The next steps of the method, shown generally at 64, include a step of applying fabric piece 34 to frame 14. Fabric piece 34 is picked up at the loading station, on all four sides thereof, by a fixture or assembly 65 which also has four sides, automatically adjustable to the size of the frame 14 being processed. Assembly 65 includes a plurality of slanted needles 66 mounted on bars 68. The needles 66 engage fabric piece 34 close to the edges thereof. The needle bars 68 are mounted for rectilinear movement, such as by air or hydraulic cylinders 70. After the assembly 65 and needle bars 68 move down and engage fabric piece 34 on all four sides, needle bars 68 retract to stretch and tension fabric piece 34 in the directions of its width and length.
The tensioned fabric piece 34 is then moved over frame 14 and downwardly to the position shown in FIG. 7, wrapping fabric piece 34 downwardly over the four perimetrical edges of frame 14. Assembly 65 further includes tucking bars 72 disposed on all four sides of assembly 65, with the tucking bars 72 being mounted for rectilinear movement, such as via air or hydraulic cylinders 74. After fabric piece 34 has been wrapped over the edges of frame 14, cylinders 74 advance the tucking bars 72 to press the fabric piece 34 firmly into peripheral groove 46 and against the pressure sensitive adhesive 60. The pressure sensitive adhesive 60 instantly sets in response to the pressure applied thereto, bonding and holding the fabric piece 34 tightly and uniformly in the desired position covering the flat major side 38 of frame 14. The pressing step performed by tucking bars 72 adds to the tension in the fabric piece 34, providing a tightly tensioned fabric covering over the frame face 38 which provides a pleasing appearance. The adhesive 60 maintains its holding strength indefinitely, and unlike the prior art use of spline beads, there is no danger of accidental local detachment of a spline bead and fabric from the frame, which detachment relaxes the tension in the fabric and creates wrinkles, or otherwise detracts from the appearance of a finished panel 10.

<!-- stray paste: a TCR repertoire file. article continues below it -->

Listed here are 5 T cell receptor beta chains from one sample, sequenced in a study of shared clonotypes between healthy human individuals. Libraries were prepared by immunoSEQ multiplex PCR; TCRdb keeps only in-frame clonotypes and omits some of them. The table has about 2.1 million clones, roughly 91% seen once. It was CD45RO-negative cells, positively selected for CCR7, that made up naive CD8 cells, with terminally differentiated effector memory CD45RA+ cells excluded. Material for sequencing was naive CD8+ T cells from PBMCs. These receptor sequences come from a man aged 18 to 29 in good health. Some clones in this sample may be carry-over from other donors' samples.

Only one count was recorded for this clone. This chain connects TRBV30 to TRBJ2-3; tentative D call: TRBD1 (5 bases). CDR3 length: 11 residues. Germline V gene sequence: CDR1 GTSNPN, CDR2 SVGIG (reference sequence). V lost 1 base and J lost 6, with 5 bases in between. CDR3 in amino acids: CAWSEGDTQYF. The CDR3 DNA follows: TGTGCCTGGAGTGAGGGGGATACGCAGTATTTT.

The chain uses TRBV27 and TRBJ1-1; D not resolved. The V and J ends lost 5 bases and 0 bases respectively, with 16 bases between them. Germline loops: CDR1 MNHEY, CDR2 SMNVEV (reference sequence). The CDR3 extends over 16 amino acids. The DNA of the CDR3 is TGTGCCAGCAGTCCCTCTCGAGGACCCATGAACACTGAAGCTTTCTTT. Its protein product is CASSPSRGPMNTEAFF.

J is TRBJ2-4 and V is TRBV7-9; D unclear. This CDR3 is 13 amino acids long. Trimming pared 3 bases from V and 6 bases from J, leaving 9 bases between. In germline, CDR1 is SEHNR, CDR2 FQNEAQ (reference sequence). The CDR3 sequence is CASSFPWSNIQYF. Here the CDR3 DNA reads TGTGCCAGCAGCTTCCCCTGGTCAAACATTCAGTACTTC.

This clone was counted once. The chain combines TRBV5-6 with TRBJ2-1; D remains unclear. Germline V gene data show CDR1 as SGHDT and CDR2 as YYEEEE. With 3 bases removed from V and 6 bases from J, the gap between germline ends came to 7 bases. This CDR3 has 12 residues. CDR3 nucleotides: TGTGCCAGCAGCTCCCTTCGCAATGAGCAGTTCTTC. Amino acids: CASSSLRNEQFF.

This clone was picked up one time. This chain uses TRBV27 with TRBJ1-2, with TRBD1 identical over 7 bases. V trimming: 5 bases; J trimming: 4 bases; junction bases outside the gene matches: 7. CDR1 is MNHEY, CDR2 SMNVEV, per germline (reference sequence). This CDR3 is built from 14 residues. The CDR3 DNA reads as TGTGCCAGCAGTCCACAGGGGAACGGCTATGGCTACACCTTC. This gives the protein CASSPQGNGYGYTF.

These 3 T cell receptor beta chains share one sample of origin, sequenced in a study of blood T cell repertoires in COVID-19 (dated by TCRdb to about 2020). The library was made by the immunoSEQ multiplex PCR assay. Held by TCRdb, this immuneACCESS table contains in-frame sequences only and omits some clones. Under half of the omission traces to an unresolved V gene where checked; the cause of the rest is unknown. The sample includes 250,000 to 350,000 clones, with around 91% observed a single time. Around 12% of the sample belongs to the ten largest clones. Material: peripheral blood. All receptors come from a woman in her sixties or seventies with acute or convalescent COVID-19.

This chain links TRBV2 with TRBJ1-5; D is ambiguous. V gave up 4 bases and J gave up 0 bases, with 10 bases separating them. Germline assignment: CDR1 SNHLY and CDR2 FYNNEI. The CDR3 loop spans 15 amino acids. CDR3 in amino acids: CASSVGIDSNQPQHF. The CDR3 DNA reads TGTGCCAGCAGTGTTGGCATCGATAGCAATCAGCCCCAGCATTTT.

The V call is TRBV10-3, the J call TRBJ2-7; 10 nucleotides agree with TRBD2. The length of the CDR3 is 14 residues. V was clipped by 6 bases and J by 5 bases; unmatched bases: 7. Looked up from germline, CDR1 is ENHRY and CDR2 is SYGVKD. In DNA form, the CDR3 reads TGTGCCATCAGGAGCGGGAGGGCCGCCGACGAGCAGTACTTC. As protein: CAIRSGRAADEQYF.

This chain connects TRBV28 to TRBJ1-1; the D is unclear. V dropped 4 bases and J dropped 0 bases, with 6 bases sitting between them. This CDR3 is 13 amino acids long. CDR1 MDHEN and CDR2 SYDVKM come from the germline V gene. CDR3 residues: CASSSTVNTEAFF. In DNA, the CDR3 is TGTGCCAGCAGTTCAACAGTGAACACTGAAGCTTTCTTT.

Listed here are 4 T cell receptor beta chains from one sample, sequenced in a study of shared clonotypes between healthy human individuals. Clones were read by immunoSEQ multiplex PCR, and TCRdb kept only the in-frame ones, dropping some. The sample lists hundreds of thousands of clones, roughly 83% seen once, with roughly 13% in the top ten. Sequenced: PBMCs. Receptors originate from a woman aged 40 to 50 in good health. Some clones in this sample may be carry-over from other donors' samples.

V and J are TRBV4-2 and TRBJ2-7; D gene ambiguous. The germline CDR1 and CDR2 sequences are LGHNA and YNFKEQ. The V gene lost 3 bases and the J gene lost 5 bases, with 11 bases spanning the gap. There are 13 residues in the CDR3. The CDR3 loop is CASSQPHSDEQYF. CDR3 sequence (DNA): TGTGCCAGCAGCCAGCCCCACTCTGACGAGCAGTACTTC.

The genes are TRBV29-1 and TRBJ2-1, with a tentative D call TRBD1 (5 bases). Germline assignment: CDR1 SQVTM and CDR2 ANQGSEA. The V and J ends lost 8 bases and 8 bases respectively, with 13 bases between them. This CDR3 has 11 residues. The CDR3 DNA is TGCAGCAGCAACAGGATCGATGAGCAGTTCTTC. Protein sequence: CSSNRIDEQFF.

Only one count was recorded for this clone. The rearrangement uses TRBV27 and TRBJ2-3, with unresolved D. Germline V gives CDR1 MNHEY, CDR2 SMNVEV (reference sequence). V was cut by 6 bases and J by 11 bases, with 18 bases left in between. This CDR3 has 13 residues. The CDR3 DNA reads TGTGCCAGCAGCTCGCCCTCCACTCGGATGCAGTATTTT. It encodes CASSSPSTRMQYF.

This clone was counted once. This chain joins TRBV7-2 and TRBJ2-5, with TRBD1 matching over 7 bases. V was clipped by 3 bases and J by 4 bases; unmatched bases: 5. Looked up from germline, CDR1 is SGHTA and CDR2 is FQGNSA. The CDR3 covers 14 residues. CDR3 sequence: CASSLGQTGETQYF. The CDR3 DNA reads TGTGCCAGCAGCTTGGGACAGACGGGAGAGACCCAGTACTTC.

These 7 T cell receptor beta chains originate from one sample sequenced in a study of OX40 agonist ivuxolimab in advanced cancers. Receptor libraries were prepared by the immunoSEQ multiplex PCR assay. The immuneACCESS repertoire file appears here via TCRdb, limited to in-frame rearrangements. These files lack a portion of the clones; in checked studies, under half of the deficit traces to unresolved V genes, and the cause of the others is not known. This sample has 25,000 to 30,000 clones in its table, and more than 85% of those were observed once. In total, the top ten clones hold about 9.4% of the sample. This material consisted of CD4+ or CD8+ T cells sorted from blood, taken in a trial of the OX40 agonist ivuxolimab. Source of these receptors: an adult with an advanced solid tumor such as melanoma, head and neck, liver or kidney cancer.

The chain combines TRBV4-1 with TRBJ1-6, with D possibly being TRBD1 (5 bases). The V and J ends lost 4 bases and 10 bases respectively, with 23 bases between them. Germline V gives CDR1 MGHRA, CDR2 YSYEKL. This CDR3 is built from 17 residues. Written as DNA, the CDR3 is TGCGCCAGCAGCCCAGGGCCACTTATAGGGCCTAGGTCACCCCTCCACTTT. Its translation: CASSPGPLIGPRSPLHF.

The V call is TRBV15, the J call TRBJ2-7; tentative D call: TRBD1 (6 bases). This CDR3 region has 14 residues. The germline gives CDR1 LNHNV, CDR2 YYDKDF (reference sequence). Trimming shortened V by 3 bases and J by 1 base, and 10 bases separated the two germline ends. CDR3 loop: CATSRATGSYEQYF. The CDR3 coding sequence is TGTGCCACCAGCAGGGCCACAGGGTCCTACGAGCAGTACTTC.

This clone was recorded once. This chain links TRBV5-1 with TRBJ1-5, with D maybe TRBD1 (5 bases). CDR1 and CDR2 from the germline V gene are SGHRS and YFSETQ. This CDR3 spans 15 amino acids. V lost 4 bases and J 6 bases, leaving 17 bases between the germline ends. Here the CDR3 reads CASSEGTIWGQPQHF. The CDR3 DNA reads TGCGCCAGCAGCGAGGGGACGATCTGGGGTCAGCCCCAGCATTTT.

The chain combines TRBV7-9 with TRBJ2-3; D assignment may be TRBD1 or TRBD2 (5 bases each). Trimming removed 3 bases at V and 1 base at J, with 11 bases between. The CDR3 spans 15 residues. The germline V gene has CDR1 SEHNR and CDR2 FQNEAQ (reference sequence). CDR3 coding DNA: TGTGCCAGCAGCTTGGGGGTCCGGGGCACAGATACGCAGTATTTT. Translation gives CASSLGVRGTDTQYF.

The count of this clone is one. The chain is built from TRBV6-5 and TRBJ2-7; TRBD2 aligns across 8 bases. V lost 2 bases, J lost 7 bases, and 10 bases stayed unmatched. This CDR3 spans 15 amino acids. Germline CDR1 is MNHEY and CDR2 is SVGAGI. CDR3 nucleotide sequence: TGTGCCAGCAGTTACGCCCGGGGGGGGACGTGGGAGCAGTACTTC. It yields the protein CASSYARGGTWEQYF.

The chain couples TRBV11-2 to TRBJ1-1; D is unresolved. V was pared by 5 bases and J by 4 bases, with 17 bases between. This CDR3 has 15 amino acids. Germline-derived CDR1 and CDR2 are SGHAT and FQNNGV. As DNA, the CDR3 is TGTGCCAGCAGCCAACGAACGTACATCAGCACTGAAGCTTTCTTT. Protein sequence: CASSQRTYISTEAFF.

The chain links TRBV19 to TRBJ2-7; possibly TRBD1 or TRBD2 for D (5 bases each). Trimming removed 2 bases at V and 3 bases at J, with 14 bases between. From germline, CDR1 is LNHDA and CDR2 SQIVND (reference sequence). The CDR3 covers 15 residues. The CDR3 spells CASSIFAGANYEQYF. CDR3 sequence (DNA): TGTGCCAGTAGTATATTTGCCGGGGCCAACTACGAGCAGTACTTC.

At this point of the process, excess fabric may be manually or automatically trimmed from the fabric piece 34, or the trimming step may be performed after both fabric pieces 34 and 36 have been applied, as desired.